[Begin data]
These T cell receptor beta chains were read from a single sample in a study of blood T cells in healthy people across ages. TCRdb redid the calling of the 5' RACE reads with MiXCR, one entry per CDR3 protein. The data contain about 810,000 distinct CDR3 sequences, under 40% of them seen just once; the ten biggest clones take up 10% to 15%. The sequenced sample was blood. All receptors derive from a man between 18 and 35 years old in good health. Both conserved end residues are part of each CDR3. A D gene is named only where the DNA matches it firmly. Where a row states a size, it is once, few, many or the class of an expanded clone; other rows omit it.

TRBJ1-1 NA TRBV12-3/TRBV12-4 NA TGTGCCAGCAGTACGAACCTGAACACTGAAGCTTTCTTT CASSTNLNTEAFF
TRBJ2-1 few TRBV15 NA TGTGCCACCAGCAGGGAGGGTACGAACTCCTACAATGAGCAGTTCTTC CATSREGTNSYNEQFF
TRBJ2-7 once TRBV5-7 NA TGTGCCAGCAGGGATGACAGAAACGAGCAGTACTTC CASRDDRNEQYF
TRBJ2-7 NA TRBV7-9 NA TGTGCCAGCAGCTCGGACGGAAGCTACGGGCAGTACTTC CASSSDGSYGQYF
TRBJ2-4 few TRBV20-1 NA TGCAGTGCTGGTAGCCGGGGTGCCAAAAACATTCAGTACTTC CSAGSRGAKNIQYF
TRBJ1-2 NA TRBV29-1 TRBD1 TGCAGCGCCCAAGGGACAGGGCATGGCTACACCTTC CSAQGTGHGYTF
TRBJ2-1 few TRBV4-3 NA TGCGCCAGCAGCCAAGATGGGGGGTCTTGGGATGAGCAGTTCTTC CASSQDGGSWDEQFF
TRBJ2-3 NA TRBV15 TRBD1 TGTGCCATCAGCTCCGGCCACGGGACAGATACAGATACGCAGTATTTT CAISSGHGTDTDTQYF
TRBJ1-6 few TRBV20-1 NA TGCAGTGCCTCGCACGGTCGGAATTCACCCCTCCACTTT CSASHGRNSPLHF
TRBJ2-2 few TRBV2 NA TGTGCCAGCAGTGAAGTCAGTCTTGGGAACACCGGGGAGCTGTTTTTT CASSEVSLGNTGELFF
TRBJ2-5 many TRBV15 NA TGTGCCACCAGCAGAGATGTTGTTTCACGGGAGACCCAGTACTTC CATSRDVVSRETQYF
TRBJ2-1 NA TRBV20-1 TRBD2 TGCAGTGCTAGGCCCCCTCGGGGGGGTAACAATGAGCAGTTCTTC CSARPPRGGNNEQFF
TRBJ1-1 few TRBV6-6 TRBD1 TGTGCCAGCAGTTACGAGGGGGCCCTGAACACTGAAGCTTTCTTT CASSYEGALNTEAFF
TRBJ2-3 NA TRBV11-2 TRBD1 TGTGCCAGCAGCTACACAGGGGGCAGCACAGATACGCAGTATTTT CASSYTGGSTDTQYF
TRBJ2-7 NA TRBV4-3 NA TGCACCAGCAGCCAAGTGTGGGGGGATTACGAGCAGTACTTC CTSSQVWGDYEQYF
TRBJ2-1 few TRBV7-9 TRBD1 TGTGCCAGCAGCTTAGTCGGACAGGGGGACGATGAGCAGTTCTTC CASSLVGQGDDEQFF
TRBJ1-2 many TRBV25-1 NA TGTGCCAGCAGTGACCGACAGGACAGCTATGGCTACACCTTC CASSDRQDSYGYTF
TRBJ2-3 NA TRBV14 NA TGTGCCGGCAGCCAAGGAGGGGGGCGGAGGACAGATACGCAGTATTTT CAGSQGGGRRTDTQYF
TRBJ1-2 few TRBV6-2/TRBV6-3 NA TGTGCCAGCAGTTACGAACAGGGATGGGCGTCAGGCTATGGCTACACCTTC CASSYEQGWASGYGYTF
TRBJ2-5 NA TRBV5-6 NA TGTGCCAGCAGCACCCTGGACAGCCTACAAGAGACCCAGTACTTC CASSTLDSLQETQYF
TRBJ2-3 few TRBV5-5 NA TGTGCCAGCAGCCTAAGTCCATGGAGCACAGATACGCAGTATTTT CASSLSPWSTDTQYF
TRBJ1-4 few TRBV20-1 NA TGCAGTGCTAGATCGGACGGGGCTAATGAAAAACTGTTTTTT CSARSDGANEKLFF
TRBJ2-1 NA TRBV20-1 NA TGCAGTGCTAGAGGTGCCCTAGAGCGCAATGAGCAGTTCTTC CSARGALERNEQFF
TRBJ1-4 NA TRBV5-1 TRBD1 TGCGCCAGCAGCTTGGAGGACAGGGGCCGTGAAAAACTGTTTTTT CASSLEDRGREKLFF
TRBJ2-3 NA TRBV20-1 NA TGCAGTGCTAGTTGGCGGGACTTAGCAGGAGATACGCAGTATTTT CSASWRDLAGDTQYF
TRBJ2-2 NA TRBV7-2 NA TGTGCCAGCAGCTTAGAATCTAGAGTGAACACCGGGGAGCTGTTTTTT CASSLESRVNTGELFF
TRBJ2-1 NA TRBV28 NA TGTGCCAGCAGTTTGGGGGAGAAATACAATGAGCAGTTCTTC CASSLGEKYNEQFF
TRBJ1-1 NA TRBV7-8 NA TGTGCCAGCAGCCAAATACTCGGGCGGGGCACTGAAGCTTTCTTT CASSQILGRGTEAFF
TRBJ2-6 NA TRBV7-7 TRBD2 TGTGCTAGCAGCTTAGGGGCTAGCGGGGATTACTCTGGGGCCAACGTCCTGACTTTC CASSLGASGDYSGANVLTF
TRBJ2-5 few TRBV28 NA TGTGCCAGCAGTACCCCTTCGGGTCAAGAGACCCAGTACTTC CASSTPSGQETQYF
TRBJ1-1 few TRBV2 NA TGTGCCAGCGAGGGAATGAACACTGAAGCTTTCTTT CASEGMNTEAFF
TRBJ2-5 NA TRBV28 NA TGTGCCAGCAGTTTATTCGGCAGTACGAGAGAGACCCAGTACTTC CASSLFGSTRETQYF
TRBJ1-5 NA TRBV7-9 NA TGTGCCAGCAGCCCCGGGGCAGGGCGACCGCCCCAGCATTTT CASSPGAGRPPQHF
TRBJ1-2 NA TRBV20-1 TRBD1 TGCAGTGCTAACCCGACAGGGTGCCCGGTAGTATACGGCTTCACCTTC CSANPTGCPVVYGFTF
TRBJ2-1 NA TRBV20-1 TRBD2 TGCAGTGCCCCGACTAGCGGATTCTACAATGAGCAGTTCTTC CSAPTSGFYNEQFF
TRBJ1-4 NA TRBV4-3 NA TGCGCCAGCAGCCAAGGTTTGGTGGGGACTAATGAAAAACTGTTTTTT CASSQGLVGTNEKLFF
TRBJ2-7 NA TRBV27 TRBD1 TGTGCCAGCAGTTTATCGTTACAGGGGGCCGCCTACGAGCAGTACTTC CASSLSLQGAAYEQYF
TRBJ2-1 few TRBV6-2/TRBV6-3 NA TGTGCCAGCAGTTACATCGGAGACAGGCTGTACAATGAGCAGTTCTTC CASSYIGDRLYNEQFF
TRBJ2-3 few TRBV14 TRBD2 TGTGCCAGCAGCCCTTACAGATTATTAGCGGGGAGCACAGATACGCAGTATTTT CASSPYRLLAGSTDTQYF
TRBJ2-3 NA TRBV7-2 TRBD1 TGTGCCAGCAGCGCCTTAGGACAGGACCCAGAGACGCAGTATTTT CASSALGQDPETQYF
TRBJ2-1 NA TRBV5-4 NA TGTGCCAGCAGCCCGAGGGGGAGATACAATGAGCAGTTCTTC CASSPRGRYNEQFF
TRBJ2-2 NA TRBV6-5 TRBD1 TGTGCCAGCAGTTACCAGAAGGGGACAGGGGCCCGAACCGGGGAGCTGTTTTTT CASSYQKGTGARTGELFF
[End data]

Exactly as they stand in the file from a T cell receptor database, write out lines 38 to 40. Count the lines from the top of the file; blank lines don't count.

TRBJ2-7 NA TRBV27 TRBD1 TGTGCCAGCAGTTTATCGTTACAGGGGGCCGCCTACGAGCAGTACTTC CASSLSLQGAAYEQYF
TRBJ2-1 few TRBV6-2/TRBV6-3 NA TGTGCCAGCAGTTACATCGGAGACAGGCTGTACAATGAGCAGTTCTTC CASSYIGDRLYNEQFF
TRBJ2-3 few TRBV14 TRBD2 TGTGCCAGCAGCCCTTACAGATTATTAGCGGGGAGCACAGATACGCAGTATTTT CASSPYRLLAGSTDTQYF